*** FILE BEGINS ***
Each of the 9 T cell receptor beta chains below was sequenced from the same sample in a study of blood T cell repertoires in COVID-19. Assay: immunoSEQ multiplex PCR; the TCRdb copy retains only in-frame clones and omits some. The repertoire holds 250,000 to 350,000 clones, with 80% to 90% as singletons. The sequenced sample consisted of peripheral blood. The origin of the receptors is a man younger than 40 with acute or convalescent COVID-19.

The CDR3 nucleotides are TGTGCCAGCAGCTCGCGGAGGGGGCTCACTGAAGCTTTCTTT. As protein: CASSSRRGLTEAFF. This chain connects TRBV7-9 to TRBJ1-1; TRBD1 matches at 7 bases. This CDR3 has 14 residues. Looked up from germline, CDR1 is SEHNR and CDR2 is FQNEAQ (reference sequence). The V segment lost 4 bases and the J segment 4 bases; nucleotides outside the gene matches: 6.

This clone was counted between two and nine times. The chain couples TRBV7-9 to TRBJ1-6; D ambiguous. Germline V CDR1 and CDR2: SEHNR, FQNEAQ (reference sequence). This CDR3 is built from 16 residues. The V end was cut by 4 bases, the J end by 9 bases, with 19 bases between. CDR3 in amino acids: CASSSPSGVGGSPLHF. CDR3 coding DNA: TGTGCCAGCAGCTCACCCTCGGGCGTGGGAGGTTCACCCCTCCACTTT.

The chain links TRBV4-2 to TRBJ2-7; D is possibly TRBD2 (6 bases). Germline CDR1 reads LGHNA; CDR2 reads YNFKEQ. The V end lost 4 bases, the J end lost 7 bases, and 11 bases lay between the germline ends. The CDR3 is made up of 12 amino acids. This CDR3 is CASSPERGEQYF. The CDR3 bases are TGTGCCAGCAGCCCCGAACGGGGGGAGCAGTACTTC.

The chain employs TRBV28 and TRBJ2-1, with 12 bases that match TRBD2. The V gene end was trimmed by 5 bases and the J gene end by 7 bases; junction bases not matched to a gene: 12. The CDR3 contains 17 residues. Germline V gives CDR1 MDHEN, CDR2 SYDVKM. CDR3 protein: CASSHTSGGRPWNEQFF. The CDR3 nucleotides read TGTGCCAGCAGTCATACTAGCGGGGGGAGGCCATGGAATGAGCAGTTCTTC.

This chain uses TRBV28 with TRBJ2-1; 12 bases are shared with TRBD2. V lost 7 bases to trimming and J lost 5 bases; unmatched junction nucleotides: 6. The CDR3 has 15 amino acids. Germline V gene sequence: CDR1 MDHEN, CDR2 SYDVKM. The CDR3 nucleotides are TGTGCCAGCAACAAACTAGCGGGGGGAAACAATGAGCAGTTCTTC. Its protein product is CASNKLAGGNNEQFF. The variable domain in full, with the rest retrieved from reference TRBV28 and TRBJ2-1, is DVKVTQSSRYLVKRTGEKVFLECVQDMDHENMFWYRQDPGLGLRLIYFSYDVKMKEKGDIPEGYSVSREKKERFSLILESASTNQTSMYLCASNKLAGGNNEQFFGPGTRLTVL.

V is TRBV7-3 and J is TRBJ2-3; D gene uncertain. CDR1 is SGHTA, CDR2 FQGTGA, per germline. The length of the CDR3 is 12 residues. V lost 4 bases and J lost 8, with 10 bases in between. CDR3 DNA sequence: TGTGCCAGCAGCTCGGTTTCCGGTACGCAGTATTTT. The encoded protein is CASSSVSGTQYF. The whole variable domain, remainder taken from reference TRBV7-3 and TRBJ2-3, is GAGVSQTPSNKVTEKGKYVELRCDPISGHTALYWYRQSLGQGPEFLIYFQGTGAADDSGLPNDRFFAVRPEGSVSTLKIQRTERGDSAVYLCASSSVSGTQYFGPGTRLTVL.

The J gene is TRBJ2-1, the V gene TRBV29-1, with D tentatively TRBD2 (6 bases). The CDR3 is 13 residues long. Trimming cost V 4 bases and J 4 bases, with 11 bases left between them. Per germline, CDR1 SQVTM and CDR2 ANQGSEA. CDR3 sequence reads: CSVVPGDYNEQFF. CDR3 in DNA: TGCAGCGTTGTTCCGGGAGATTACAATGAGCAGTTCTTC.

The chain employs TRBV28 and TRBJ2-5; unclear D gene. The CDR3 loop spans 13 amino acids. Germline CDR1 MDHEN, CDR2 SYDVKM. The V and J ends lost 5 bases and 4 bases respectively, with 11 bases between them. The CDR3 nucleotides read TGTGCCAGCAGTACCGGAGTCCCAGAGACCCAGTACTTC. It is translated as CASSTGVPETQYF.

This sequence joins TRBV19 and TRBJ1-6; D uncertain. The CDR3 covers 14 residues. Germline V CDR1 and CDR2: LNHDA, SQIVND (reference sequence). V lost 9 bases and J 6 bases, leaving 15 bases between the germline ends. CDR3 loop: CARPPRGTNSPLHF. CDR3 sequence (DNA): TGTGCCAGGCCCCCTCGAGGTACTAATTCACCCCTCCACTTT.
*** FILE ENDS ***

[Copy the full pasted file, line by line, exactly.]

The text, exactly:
Each of the 9 T cell receptor beta chains below was sequenced from the same sample in a study of blood T cell repertoires in COVID-19. Assay: immunoSEQ multiplex PCR; the TCRdb copy retains only in-frame clones and omits some. The repertoire holds 250,000 to 350,000 clones, with 80% to 90% as singletons. The sequenced sample consisted of peripheral blood. The origin of the receptors is a man younger than 40 with acute or convalescent COVID-19.

The CDR3 nucleotides are TGTGCCAGCAGCTCGCGGAGGGGGCTCACTGAAGCTTTCTTT. As protein: CASSSRRGLTEAFF. This chain connects TRBV7-9 to TRBJ1-1; TRBD1 matches at 7 bases. This CDR3 has 14 residues. Looked up from germline, CDR1 is SEHNR and CDR2 is FQNEAQ (reference sequence). The V segment lost 4 bases and the J segment 4 bases; nucleotides outside the gene matches: 6.

This clone was counted between two and nine times. The chain couples TRBV7-9 to TRBJ1-6; D ambiguous. Germline V CDR1 and CDR2: SEHNR, FQNEAQ (reference sequence). This CDR3 is built from 16 residues. The V end was cut by 4 bases, the J end by 9 bases, with 19 bases between. CDR3 in amino acids: CASSSPSGVGGSPLHF. CDR3 coding DNA: TGTGCCAGCAGCTCACCCTCGGGCGTGGGAGGTTCACCCCTCCACTTT.

The chain links TRBV4-2 to TRBJ2-7; D is possibly TRBD2 (6 bases). Germline CDR1 reads LGHNA; CDR2 reads YNFKEQ. The V end lost 4 bases, the J end lost 7 bases, and 11 bases lay between the germline ends. The CDR3 is made up of 12 amino acids. This CDR3 is CASSPERGEQYF. The CDR3 bases are TGTGCCAGCAGCCCCGAACGGGGGGAGCAGTACTTC.

The chain employs TRBV28 and TRBJ2-1, with 12 bases that match TRBD2. The V gene end was trimmed by 5 bases and the J gene end by 7 bases; junction bases not matched to a gene: 12. The CDR3 contains 17 residues. Germline V gives CDR1 MDHEN, CDR2 SYDVKM. CDR3 protein: CASSHTSGGRPWNEQFF. The CDR3 nucleotides read TGTGCCAGCAGTCATACTAGCGGGGGGAGGCCATGGAATGAGCAGTTCTTC.

This chain uses TRBV28 with TRBJ2-1; 12 bases are shared with TRBD2. V lost 7 bases to trimming and J lost 5 bases; unmatched junction nucleotides: 6. The CDR3 has 15 amino acids. Germline V gene sequence: CDR1 MDHEN, CDR2 SYDVKM. The CDR3 nucleotides are TGTGCCAGCAACAAACTAGCGGGGGGAAACAATGAGCAGTTCTTC. Its protein product is CASNKLAGGNNEQFF. The variable domain in full, with the rest retrieved from reference TRBV28 and TRBJ2-1, is DVKVTQSSRYLVKRTGEKVFLECVQDMDHENMFWYRQDPGLGLRLIYFSYDVKMKEKGDIPEGYSVSREKKERFSLILESASTNQTSMYLCASNKLAGGNNEQFFGPGTRLTVL.

V is TRBV7-3 and J is TRBJ2-3; D gene uncertain. CDR1 is SGHTA, CDR2 FQGTGA, per germline. The length of the CDR3 is 12 residues. V lost 4 bases and J lost 8, with 10 bases in between. CDR3 DNA sequence: TGTGCCAGCAGCTCGGTTTCCGGTACGCAGTATTTT. The encoded protein is CASSSVSGTQYF. The whole variable domain, remainder taken from reference TRBV7-3 and TRBJ2-3, is GAGVSQTPSNKVTEKGKYVELRCDPISGHTALYWYRQSLGQGPEFLIYFQGTGAADDSGLPNDRFFAVRPEGSVSTLKIQRTERGDSAVYLCASSSVSGTQYFGPGTRLTVL.

The J gene is TRBJ2-1, the V gene TRBV29-1, with D tentatively TRBD2 (6 bases). The CDR3 is 13 residues long. Trimming cost V 4 bases and J 4 bases, with 11 bases left between them. Per germline, CDR1 SQVTM and CDR2 ANQGSEA. CDR3 sequence reads: CSVVPGDYNEQFF. CDR3 in DNA: TGCAGCGTTGTTCCGGGAGATTACAATGAGCAGTTCTTC.

The chain employs TRBV28 and TRBJ2-5; unclear D gene. The CDR3 loop spans 13 amino acids. Germline CDR1 MDHEN, CDR2 SYDVKM. The V and J ends lost 5 bases and 4 bases respectively, with 11 bases between them. The CDR3 nucleotides read TGTGCCAGCAGTACCGGAGTCCCAGAGACCCAGTACTTC. It is translated as CASSTGVPETQYF.

This sequence joins TRBV19 and TRBJ1-6; D uncertain. The CDR3 covers 14 residues. Germline V CDR1 and CDR2: LNHDA, SQIVND (reference sequence). V lost 9 bases and J 6 bases, leaving 15 bases between the germline ends. CDR3 loop: CARPPRGTNSPLHF. CDR3 sequence (DNA): TGTGCCAGGCCCCCTCGAGGTACTAATTCACCCCTCCACTTT.